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Trial details imported from ClinicalTrials.gov

For full trial details, please see the original record at https://clinicaltrials.gov/show/NCT01499316




Registration number
NCT01499316
Ethics application status
Date submitted
5/12/2011
Date registered
22/12/2011
Date last updated
6/03/2014

Titles & IDs
Public title
Investigating the Effects of Hyperoxia on Fractional Flow Reserve
Scientific title
Investigating the Effects of Hyperoxia on Fractional Flow Reserve in Patients With Moderate Coronary Artery Disease
Secondary ID [1] 0 0
426/11
Universal Trial Number (UTN)
Trial acronym
Linked study record

Health condition
Health condition(s) or problem(s) studied:
Coronary Artery Disease 0 0
Condition category
Condition code
Cardiovascular 0 0 0 0
Coronary heart disease
Cardiovascular 0 0 0 0
Other cardiovascular diseases
Respiratory 0 0 0 0
Other respiratory disorders / diseases

Intervention/exposure
Study type
Interventional
Description of intervention(s) / exposure
Treatment: Surgery - High Flow oxygen
Treatment: Surgery - Room Air

Experimental: High Flow oxygen - 10 minute of 10/L min of inhaled oxygen with reservoir bag.

Experimental: Room Air -


Treatment: Surgery: High Flow oxygen
10 minute shigh flow oxygen

Treatment: Surgery: Room Air
Room air breathing

Intervention code [1] 0 0
Treatment: Surgery
Comparator / control treatment
Control group

Outcomes
Primary outcome [1] 0 0
Fractional flow reserve
Timepoint [1] 0 0
Duration of inpatient stay 2-3 days
Secondary outcome [1] 0 0
index of micro-vascular resistance
Timepoint [1] 0 0
Duration of inpatient stay 2-3 days

Eligibility
Key inclusion criteria
- Adults = 18 years of age, AND

- Undergoing elective coronary angiography

- Evidence of moderate (40%-79%) stenosis, requiring further routine assessment with
FFR.
Minimum age
18 Years
Maximum age
90 Years
Gender
Both males and females
Can healthy volunteers participate?
No
Key exclusion criteria
- Acute coronary syndrome

- Hypoxia with oxygen saturation measured on pulse oximeter < 94% with the patient
breathing air

- Altered conscious state

- Evidence of left ventricular failure or cardiogenic shock

- Unable to perform consent prior to procedure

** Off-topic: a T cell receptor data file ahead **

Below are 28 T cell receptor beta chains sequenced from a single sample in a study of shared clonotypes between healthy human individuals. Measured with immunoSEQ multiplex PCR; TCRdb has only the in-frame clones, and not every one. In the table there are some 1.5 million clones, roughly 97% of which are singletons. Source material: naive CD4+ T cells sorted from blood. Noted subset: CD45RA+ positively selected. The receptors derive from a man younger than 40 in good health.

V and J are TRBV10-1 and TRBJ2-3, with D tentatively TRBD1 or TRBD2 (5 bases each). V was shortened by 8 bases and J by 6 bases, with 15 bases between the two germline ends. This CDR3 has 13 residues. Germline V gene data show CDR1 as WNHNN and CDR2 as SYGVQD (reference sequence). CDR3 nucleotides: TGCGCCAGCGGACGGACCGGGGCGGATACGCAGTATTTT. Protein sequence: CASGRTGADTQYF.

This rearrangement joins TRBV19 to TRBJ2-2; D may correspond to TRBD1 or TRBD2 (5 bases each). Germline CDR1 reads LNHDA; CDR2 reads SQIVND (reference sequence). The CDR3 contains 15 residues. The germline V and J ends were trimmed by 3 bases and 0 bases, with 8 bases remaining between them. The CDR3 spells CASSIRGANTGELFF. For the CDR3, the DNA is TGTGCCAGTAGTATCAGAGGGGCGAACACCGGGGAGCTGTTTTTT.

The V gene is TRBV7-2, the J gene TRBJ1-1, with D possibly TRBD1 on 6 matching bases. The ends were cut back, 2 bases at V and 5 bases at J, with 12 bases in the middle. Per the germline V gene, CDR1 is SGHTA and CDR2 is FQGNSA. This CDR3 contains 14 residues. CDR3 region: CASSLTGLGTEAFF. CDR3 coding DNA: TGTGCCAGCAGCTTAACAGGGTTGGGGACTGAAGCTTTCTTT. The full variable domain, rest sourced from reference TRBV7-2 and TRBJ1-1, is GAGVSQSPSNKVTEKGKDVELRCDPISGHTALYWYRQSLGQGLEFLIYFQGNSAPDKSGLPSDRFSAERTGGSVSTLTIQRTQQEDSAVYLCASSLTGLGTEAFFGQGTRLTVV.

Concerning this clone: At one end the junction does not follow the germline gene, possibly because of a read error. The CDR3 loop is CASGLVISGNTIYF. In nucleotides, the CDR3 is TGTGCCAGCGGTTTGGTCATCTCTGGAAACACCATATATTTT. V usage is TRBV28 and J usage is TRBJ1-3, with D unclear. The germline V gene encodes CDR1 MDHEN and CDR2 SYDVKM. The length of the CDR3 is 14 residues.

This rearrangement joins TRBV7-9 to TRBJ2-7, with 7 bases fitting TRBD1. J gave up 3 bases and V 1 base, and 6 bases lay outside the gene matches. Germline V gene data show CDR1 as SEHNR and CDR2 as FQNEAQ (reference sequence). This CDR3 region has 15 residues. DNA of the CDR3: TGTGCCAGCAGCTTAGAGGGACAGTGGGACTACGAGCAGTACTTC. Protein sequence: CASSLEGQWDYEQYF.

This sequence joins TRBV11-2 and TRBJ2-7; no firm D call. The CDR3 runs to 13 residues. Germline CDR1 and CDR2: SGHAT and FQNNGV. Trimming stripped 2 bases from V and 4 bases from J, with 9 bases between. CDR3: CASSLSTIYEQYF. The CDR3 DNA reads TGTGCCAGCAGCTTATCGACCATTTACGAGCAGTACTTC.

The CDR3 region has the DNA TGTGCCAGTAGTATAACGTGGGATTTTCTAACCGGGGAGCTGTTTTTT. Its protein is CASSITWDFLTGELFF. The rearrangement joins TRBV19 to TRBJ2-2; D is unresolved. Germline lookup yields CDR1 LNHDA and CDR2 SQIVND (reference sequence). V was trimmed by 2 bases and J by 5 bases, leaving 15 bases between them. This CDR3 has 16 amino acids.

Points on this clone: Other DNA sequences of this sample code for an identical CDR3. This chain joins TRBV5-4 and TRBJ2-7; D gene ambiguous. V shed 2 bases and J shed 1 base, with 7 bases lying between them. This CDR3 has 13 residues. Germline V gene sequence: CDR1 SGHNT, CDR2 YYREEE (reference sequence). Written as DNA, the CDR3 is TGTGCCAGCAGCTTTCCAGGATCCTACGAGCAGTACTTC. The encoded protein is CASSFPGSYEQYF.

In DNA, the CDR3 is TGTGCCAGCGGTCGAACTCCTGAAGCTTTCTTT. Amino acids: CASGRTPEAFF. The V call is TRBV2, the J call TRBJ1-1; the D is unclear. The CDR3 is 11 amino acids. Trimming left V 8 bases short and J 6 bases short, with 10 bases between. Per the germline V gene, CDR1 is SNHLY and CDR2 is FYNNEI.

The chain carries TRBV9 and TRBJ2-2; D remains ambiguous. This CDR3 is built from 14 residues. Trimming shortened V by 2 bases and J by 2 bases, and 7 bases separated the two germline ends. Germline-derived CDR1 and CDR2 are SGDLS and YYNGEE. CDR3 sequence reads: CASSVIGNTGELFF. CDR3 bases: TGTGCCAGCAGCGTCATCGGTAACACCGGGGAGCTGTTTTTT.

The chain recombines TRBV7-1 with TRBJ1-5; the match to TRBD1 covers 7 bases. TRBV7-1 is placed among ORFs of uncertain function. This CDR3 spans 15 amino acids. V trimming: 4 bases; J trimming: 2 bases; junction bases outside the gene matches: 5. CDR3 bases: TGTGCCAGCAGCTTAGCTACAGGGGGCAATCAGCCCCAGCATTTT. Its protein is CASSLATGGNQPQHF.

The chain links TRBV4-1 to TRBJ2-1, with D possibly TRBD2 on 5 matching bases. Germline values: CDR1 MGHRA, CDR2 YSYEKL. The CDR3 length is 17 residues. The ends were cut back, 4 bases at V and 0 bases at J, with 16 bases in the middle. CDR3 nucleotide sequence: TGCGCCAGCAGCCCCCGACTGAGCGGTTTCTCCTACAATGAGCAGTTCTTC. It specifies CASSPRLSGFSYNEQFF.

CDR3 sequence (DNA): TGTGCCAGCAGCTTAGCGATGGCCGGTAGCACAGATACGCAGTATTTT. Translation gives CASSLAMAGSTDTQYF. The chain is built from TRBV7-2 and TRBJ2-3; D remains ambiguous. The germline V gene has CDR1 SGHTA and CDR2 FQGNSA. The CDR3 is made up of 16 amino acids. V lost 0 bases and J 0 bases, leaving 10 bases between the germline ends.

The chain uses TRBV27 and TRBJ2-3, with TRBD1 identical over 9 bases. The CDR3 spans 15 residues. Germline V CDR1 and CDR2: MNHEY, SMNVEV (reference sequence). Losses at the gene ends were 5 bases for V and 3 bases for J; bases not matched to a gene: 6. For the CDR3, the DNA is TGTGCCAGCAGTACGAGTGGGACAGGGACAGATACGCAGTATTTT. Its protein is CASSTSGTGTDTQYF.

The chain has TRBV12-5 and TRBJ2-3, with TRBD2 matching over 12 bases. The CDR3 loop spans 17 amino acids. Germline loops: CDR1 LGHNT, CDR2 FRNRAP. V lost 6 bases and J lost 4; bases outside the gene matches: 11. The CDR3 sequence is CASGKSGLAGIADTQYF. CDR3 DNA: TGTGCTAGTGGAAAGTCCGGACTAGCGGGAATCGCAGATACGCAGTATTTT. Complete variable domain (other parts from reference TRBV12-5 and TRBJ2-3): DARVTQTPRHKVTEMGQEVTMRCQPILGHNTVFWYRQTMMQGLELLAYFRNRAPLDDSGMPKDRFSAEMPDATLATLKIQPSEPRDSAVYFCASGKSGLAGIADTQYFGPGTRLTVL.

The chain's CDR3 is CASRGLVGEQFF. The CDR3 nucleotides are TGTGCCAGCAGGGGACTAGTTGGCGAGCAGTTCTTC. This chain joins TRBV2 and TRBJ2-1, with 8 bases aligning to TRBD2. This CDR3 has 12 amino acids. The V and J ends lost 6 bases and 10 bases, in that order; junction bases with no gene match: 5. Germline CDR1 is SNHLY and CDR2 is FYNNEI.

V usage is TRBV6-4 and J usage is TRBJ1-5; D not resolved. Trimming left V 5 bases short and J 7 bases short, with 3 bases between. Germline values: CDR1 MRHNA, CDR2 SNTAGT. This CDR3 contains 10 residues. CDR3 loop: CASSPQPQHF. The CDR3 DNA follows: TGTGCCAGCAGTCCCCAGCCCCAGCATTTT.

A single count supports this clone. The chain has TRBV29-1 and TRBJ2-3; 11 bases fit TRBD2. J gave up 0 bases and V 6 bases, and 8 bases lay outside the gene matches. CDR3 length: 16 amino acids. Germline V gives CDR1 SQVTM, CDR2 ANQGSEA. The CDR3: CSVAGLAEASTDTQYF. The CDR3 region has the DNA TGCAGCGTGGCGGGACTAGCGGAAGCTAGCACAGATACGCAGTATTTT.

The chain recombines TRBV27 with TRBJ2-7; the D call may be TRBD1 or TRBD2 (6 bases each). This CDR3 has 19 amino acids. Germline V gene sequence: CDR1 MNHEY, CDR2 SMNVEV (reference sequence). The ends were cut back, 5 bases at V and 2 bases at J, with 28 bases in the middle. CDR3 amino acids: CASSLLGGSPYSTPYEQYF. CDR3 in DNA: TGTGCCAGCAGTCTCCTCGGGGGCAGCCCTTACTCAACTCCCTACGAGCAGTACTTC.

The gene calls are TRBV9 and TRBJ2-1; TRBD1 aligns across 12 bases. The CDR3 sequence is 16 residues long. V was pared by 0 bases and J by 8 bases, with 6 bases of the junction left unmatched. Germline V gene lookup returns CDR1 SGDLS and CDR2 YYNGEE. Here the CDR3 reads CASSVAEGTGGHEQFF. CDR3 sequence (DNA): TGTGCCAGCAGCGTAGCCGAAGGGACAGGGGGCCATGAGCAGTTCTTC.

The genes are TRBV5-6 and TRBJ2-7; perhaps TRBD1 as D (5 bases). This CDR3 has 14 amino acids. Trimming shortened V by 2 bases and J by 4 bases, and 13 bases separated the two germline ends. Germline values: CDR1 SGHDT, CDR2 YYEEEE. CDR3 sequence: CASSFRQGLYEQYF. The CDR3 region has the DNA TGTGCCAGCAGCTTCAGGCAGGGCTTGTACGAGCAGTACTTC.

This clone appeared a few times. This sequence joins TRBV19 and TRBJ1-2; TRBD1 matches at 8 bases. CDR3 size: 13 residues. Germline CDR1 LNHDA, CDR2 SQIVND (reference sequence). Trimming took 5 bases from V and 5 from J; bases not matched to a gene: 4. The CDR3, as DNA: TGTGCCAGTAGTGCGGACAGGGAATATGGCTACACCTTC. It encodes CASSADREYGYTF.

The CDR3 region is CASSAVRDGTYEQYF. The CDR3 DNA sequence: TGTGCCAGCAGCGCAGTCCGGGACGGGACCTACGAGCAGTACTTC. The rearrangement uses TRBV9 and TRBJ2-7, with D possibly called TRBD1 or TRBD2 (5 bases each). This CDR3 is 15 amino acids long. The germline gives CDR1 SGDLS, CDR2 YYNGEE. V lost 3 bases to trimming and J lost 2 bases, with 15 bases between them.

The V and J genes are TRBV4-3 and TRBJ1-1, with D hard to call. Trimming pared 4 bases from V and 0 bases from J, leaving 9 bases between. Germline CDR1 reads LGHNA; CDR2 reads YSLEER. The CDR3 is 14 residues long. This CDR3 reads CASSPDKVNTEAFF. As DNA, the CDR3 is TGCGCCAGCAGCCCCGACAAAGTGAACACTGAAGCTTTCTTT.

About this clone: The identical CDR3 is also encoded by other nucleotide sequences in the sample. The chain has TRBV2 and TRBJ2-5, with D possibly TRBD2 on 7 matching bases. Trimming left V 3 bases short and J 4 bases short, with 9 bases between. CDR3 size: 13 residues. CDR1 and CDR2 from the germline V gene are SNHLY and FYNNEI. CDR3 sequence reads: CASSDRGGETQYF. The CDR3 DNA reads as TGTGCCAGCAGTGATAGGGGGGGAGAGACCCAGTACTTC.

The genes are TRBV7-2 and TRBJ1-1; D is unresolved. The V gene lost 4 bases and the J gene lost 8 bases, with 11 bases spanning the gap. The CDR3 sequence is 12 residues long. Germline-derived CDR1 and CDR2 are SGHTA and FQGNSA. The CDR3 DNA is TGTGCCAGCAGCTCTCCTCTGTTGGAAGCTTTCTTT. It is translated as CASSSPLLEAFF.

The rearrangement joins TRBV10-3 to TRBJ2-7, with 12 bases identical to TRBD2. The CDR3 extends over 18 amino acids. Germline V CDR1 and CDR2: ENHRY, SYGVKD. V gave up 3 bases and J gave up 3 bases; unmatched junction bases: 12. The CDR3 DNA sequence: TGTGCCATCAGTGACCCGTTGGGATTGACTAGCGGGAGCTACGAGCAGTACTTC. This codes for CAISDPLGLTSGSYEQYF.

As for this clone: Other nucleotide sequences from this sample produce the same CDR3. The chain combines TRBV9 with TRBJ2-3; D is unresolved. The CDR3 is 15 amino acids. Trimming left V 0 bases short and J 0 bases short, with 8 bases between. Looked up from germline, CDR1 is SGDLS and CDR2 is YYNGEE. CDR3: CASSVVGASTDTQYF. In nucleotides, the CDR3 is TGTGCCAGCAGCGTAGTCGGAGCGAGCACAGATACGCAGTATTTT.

- Known hypersensitivity to adenosine

- Sick sinus syndrome, second or third degree atrioventricular (A-V) block (except in
patients with a functioning artificial pacemaker).

- Chronic Obstructive lung disease COPD or asthma

- Long QT syndrome

- Severe hypotension

- Concomitant use of dipyridamole

Study design
Purpose of the study
Basic Science
Allocation to intervention
Non-randomised trial
Procedure for enrolling a subject and allocating the treatment (allocation concealment procedures)
Methods used to generate the sequence in which subjects will be randomised (sequence generation)
Masking / blinding
Open (masking not used)
Who is / are masked / blinded?



Intervention assignment
Single group
Other design features
Phase
Not Applicable
Type of endpoint(s)
Statistical methods / analysis

Recruitment
Recruitment status
Unknown status
Data analysis
Reason for early stopping/withdrawal
Other reasons
Date of first participant enrolment
Anticipated
Actual
Date of last participant enrolment
Anticipated
Actual
Date of last data collection
Anticipated
Actual
Sample size
Target
Accrual to date
Final
Recruitment in Australia
Recruitment state(s)
VIC
Recruitment hospital [1] 0 0
Alfred Hospital - Melbourne
Recruitment postcode(s) [1] 0 0
3004 - Melbourne

Funding & Sponsors
Primary sponsor type
Other
Name
Bayside Health
Address
Country

Ethics approval
Ethics application status

Summary
Brief summary
Coronary artery disease (CAD) is a condition which refers to the narrowing of the small blood
vessels that supplies blood and oxygen to the heart. It is a common cause of chest-pain
related symptoms and as a result of a 'heart attack'. In most cases, to assess the severity